Governor Tom Wolf Asked to Look into Fracking and Childhood Cancers
More than 100 organizations and 800 individuals have signed a public letter asking for the State Health Department to investigate shale gas drilling and its potential links to large amounts of childhood cancer. The letter was delivered to Governor Tom Wolf and Dr. Rachel Levine, the State Health Department Secretary on Monday. It was also hand delivered on Wednesday, June 19 in Harrisburg during a demonstration. The letter is requesting that gas drilling be suspended until a health investigation can show that the cancers are not a result of the shale drilling and fracking.
Up to 67 cases of childhood and young adult cancers are documented in Washington, Greene, Fayette, and Westmoreland counties, all near active shale gas wells. Of the 67 cancer cases, 27 of them are Ewing Sarcoma, a rare bone cancer with only 250 cases diagnosed every year in the United States. The state health department reviewed 12 Ewing sarcoma cases in Westmoreland County and six cases in Canon McMillan in Washington County, but found that neither of them met the criteria to be designated as a cancer cluster even though only three of the six Canon McMillan cases were included in the assessment.
The shale gas industry denies that there is a link between fracking and poor human health. The industry also says it is committed to protecting the health and safety of people in the surrounding communities where it operates. While there are questions about what exactly is causing cancer rates to spike in these areas, the one big change in the last five to ten years is the shale gas industry. The letter to Tom Wolf states that there have been 12,000 wells drilled and fracked in mostly rural counties in southwestern Pennsylvania in the last 15 years bringing toxic carcinogens to the area. Many of these chemicals are a high risk to children and can also lead to low birth weights, birth defects, asthma, and other respiratory problems.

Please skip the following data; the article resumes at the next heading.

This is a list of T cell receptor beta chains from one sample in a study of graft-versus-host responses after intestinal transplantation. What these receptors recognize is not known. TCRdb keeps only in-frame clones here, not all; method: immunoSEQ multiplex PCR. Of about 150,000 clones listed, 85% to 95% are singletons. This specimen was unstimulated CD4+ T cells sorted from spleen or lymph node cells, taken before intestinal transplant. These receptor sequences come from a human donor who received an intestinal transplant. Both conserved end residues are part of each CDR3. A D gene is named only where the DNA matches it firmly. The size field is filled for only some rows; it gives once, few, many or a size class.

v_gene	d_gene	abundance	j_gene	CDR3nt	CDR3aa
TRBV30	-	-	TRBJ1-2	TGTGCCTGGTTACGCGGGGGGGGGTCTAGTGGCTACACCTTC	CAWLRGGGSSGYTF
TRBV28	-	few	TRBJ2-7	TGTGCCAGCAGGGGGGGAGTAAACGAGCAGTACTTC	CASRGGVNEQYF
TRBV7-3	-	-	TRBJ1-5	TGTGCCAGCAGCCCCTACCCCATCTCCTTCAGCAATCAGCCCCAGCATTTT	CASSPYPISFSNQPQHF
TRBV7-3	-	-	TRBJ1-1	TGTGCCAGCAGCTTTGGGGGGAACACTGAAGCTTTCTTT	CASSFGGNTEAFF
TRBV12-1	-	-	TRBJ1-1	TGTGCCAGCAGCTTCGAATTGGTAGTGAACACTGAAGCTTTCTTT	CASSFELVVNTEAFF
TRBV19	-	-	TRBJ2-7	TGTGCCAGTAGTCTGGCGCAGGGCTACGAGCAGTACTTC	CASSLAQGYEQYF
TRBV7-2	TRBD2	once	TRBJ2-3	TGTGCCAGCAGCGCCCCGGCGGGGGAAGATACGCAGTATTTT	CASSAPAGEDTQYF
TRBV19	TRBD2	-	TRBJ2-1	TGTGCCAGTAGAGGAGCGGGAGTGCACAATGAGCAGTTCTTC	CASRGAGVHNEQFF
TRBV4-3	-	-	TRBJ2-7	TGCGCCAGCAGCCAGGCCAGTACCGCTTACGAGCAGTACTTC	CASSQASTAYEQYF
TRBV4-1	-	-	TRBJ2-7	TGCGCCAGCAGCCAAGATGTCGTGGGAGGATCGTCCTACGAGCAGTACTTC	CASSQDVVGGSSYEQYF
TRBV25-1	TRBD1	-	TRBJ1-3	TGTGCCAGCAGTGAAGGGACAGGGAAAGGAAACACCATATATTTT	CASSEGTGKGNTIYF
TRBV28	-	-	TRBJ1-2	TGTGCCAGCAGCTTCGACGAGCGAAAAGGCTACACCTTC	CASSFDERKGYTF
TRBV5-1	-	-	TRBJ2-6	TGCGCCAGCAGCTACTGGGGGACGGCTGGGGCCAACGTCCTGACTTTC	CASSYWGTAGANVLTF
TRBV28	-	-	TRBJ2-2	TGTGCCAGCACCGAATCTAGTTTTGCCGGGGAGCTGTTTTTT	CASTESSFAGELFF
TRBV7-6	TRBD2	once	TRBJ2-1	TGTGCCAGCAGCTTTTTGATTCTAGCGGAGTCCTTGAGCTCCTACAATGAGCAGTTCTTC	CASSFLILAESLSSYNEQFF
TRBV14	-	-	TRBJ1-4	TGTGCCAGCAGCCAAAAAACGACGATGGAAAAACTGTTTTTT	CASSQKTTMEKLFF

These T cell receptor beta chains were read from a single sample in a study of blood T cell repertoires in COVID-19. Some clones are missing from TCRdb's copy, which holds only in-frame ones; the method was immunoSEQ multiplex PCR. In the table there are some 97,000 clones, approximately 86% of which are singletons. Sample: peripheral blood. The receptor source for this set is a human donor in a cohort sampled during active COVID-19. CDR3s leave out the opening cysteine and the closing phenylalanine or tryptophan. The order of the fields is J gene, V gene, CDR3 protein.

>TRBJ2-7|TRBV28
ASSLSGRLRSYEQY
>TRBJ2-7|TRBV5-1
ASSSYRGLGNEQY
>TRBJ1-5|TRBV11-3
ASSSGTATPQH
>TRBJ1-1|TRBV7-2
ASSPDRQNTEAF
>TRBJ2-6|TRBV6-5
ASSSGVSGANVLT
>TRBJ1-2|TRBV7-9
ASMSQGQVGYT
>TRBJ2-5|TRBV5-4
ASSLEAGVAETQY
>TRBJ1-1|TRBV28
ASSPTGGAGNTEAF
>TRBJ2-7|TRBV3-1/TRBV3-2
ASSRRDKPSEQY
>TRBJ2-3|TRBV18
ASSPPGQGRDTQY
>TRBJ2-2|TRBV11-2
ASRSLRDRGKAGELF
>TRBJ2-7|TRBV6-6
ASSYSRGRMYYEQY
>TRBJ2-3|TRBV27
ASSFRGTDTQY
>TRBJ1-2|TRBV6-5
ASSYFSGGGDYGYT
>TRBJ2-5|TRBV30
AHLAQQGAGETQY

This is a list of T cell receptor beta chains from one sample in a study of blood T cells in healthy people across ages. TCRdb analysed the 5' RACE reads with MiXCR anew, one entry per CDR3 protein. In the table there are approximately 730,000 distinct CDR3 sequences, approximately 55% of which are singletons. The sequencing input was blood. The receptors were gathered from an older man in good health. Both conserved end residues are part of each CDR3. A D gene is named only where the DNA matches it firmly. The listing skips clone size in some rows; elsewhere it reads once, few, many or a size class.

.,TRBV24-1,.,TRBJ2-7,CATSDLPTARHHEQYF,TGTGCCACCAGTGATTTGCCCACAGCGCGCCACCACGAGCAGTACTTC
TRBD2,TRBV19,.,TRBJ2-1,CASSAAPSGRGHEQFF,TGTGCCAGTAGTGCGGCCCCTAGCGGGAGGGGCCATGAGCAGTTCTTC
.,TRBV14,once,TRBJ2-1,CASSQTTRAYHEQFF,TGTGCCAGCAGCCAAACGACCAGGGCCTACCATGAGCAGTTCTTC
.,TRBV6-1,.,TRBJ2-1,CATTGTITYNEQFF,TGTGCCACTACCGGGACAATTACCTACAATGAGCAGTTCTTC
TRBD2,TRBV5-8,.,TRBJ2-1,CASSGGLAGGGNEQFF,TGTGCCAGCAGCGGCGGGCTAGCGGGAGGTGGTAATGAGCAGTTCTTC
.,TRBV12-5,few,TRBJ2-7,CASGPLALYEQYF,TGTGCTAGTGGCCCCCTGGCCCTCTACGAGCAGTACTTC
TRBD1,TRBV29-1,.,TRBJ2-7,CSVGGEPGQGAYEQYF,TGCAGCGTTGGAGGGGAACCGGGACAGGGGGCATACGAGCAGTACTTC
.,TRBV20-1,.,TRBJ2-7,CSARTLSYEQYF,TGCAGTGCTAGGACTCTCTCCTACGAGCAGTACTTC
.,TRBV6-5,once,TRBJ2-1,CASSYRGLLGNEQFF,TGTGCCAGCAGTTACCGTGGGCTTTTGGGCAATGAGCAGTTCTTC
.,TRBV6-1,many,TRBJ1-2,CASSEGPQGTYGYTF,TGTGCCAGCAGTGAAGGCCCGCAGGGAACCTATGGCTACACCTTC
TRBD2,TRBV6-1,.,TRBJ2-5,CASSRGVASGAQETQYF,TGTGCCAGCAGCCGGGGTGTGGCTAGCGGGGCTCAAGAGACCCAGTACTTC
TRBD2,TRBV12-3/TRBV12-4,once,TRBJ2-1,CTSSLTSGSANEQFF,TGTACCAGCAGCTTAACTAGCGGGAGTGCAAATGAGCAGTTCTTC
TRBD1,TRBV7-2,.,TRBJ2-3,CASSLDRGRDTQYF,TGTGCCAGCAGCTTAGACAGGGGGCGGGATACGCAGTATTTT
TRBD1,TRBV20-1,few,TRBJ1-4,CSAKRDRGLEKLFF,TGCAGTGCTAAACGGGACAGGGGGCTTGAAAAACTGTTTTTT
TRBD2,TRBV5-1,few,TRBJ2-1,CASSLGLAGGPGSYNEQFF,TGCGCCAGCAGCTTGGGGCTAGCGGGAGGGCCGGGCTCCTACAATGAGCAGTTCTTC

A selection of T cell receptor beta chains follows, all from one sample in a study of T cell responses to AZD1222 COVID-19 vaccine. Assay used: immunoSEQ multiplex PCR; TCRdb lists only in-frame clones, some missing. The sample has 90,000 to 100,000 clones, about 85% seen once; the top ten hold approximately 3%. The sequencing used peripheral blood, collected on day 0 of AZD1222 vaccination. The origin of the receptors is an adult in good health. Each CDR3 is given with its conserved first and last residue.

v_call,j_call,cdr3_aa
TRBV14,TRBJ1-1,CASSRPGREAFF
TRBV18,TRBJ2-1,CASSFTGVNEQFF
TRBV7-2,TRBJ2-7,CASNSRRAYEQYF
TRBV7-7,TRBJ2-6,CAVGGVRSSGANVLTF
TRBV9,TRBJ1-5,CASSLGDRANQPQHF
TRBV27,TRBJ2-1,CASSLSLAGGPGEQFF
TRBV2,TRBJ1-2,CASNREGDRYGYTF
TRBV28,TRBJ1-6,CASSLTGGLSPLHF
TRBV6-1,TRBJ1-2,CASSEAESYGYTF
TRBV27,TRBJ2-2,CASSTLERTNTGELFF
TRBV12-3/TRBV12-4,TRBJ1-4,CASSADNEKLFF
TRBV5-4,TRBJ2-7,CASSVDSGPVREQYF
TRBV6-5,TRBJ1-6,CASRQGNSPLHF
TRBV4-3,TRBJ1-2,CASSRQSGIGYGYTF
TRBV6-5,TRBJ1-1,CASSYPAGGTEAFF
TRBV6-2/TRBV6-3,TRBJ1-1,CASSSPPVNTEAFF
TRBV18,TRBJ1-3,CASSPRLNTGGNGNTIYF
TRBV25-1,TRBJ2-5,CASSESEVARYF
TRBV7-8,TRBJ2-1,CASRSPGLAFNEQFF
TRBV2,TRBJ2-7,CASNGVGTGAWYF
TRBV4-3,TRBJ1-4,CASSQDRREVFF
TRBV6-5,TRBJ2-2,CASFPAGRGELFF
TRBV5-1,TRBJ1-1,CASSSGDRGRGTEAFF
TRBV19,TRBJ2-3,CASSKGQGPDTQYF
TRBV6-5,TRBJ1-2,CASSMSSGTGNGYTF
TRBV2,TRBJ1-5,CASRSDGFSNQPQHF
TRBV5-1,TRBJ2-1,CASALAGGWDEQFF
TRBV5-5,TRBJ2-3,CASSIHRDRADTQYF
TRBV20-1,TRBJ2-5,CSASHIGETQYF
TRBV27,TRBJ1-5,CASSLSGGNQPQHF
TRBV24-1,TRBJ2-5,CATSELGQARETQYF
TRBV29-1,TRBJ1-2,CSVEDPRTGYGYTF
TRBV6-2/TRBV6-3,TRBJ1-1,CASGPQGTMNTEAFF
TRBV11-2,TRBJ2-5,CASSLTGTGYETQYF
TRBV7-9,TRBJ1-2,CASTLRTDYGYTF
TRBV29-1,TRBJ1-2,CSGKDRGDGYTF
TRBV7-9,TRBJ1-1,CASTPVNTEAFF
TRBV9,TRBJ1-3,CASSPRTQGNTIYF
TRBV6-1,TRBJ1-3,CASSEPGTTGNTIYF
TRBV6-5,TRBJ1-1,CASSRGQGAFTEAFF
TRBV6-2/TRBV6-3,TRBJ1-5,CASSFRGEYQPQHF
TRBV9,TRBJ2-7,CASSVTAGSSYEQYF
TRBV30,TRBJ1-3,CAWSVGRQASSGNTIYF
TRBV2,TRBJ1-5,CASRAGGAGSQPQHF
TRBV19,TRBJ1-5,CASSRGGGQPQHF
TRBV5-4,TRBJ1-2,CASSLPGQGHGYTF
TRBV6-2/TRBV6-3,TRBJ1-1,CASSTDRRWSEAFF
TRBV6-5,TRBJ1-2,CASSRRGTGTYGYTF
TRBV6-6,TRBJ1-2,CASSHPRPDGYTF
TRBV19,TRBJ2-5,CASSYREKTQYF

The letter to the governor mentions a Yale study that identifies 55 fracking chemicals as being known or possible carcinogens. It suggests further research into shale gas and the possible health effects it can cause, including cancer in general but especially childhood leukemia.
If you live near a fracking site and now have cancer, you may be entitled to compensation. Call us at 412-471-3980 or fill out our contact form to speak to an attorney and learn your options.